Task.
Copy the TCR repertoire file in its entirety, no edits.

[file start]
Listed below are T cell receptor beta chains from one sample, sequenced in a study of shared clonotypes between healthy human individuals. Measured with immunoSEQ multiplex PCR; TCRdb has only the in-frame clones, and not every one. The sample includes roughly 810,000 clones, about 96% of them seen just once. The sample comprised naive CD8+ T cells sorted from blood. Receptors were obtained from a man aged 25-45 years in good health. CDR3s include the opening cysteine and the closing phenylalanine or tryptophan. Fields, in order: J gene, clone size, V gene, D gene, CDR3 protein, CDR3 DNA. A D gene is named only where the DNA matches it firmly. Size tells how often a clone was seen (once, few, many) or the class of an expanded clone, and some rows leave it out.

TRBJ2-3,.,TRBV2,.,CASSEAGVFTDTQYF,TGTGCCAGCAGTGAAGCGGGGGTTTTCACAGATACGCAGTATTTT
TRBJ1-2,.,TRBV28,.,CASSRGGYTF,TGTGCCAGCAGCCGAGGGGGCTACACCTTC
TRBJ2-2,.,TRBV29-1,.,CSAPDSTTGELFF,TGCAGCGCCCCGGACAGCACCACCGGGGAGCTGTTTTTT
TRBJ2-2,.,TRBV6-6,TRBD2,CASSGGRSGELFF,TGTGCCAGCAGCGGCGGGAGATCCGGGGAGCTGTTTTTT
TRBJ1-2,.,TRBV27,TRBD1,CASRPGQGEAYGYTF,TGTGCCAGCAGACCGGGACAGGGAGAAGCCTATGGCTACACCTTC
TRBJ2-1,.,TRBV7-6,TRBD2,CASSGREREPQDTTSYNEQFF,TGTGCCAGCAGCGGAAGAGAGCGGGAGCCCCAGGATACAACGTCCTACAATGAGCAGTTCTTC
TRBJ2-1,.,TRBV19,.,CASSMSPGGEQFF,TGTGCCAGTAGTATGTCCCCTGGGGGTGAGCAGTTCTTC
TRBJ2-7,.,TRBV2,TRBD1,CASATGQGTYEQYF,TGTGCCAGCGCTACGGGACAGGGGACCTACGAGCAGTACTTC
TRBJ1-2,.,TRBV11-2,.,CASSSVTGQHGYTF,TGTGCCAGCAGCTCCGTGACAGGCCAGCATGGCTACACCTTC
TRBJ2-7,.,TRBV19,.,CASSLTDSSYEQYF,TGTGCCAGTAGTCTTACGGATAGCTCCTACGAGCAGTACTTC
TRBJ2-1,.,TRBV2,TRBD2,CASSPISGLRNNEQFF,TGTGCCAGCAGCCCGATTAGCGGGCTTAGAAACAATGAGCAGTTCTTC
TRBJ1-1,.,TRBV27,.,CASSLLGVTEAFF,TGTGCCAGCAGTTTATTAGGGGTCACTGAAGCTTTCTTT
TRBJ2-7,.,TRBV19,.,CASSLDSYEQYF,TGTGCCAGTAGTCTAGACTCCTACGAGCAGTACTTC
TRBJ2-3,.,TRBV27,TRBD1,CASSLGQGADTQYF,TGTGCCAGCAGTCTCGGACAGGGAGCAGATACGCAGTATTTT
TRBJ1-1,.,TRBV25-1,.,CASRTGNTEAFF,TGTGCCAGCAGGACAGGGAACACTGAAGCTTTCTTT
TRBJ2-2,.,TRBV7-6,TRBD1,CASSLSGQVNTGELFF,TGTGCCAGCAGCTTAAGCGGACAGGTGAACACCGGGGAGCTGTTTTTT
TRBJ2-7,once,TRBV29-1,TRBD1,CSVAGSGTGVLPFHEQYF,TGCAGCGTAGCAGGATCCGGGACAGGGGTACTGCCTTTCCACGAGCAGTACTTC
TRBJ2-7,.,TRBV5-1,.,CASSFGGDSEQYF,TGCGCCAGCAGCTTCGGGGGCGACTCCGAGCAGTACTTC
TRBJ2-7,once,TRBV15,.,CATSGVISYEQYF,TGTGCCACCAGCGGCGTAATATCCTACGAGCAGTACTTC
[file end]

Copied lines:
Listed below are T cell receptor beta chains from one sample, sequenced in a study of shared clonotypes between healthy human individuals. Measured with immunoSEQ multiplex PCR; TCRdb has only the in-frame clones, and not every one. The sample includes roughly 810,000 clones, about 96% of them seen just once. The sample comprised naive CD8+ T cells sorted from blood. Receptors were obtained from a man aged 25-45 years in good health. CDR3s include the opening cysteine and the closing phenylalanine or tryptophan. Fields, in order: J gene, clone size, V gene, D gene, CDR3 protein, CDR3 DNA. A D gene is named only where the DNA matches it firmly. Size tells how often a clone was seen (once, few, many) or the class of an expanded clone, and some rows leave it out.

TRBJ2-3,.,TRBV2,.,CASSEAGVFTDTQYF,TGTGCCAGCAGTGAAGCGGGGGTTTTCACAGATACGCAGTATTTT
TRBJ1-2,.,TRBV28,.,CASSRGGYTF,TGTGCCAGCAGCCGAGGGGGCTACACCTTC
TRBJ2-2,.,TRBV29-1,.,CSAPDSTTGELFF,TGCAGCGCCCCGGACAGCACCACCGGGGAGCTGTTTTTT
TRBJ2-2,.,TRBV6-6,TRBD2,CASSGGRSGELFF,TGTGCCAGCAGCGGCGGGAGATCCGGGGAGCTGTTTTTT
TRBJ1-2,.,TRBV27,TRBD1,CASRPGQGEAYGYTF,TGTGCCAGCAGACCGGGACAGGGAGAAGCCTATGGCTACACCTTC
TRBJ2-1,.,TRBV7-6,TRBD2,CASSGREREPQDTTSYNEQFF,TGTGCCAGCAGCGGAAGAGAGCGGGAGCCCCAGGATACAACGTCCTACAATGAGCAGTTCTTC
TRBJ2-1,.,TRBV19,.,CASSMSPGGEQFF,TGTGCCAGTAGTATGTCCCCTGGGGGTGAGCAGTTCTTC
TRBJ2-7,.,TRBV2,TRBD1,CASATGQGTYEQYF,TGTGCCAGCGCTACGGGACAGGGGACCTACGAGCAGTACTTC
TRBJ1-2,.,TRBV11-2,.,CASSSVTGQHGYTF,TGTGCCAGCAGCTCCGTGACAGGCCAGCATGGCTACACCTTC
TRBJ2-7,.,TRBV19,.,CASSLTDSSYEQYF,TGTGCCAGTAGTCTTACGGATAGCTCCTACGAGCAGTACTTC
TRBJ2-1,.,TRBV2,TRBD2,CASSPISGLRNNEQFF,TGTGCCAGCAGCCCGATTAGCGGGCTTAGAAACAATGAGCAGTTCTTC
TRBJ1-1,.,TRBV27,.,CASSLLGVTEAFF,TGTGCCAGCAGTTTATTAGGGGTCACTGAAGCTTTCTTT
TRBJ2-7,.,TRBV19,.,CASSLDSYEQYF,TGTGCCAGTAGTCTAGACTCCTACGAGCAGTACTTC
TRBJ2-3,.,TRBV27,TRBD1,CASSLGQGADTQYF,TGTGCCAGCAGTCTCGGACAGGGAGCAGATACGCAGTATTTT
TRBJ1-1,.,TRBV25-1,.,CASRTGNTEAFF,TGTGCCAGCAGGACAGGGAACACTGAAGCTTTCTTT
TRBJ2-2,.,TRBV7-6,TRBD1,CASSLSGQVNTGELFF,TGTGCCAGCAGCTTAAGCGGACAGGTGAACACCGGGGAGCTGTTTTTT
TRBJ2-7,once,TRBV29-1,TRBD1,CSVAGSGTGVLPFHEQYF,TGCAGCGTAGCAGGATCCGGGACAGGGGTACTGCCTTTCCACGAGCAGTACTTC
TRBJ2-7,.,TRBV5-1,.,CASSFGGDSEQYF,TGCGCCAGCAGCTTCGGGGGCGACTCCGAGCAGTACTTC
TRBJ2-7,once,TRBV15,.,CATSGVISYEQYF,TGTGCCACCAGCGGCGTAATATCCTACGAGCAGTACTTC